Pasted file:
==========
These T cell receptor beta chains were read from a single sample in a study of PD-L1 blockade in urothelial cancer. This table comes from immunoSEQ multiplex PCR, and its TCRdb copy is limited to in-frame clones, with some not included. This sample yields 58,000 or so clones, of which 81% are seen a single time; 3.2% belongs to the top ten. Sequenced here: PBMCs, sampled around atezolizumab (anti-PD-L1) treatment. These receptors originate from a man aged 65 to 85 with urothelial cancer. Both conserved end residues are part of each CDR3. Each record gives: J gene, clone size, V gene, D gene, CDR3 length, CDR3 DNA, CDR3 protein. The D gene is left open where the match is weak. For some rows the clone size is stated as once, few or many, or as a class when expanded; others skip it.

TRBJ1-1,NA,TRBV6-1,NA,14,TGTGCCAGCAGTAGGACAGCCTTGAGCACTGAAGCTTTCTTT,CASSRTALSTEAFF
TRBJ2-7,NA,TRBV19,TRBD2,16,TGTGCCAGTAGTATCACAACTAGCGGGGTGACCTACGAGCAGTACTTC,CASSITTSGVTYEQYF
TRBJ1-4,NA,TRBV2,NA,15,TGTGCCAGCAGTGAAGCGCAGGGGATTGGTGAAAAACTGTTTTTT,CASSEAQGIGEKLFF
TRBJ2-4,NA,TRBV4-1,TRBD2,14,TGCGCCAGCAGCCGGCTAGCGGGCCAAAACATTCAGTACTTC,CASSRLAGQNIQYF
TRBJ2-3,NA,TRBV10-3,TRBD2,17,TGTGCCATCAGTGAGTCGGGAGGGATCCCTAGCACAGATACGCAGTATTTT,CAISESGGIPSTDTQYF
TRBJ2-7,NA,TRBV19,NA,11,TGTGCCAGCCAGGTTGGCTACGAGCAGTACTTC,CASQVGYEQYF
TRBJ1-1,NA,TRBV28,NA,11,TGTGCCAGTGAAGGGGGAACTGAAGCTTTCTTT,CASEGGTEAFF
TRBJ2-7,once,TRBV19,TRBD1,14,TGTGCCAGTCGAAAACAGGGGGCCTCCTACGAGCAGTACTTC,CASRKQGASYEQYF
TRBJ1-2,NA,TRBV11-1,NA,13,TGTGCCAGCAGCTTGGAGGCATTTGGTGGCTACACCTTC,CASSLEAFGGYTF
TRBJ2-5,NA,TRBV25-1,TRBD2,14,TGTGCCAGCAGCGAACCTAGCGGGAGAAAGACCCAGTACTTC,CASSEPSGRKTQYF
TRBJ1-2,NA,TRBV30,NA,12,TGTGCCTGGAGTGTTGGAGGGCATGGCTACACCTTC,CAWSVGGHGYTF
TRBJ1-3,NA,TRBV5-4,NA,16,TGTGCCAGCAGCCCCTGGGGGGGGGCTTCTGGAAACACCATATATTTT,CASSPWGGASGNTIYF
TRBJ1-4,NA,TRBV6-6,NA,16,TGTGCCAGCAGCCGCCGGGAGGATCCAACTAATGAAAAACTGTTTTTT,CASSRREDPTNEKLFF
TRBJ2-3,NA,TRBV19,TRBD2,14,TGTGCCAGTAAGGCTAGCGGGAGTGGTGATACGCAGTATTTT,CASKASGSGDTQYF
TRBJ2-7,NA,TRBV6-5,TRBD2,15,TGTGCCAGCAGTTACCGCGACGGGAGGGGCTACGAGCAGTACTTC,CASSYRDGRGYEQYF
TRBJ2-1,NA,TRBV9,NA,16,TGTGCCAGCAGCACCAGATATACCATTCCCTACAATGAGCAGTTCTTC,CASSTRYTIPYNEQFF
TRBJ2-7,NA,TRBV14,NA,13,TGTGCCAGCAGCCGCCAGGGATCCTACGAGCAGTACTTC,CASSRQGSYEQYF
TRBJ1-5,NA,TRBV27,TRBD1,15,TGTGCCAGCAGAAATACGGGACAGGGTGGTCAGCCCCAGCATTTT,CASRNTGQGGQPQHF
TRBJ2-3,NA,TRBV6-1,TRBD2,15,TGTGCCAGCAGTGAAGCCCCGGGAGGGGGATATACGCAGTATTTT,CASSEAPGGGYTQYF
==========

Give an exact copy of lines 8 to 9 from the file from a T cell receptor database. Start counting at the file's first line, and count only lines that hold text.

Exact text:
TRBJ1-1,NA,TRBV28,NA,11,TGTGCCAGTGAAGGGGGAACTGAAGCTTTCTTT,CASEGGTEAFF
TRBJ2-7,once,TRBV19,TRBD1,14,TGTGCCAGTCGAAAACAGGGGGCCTCCTACGAGCAGTACTTC,CASRKQGASYEQYF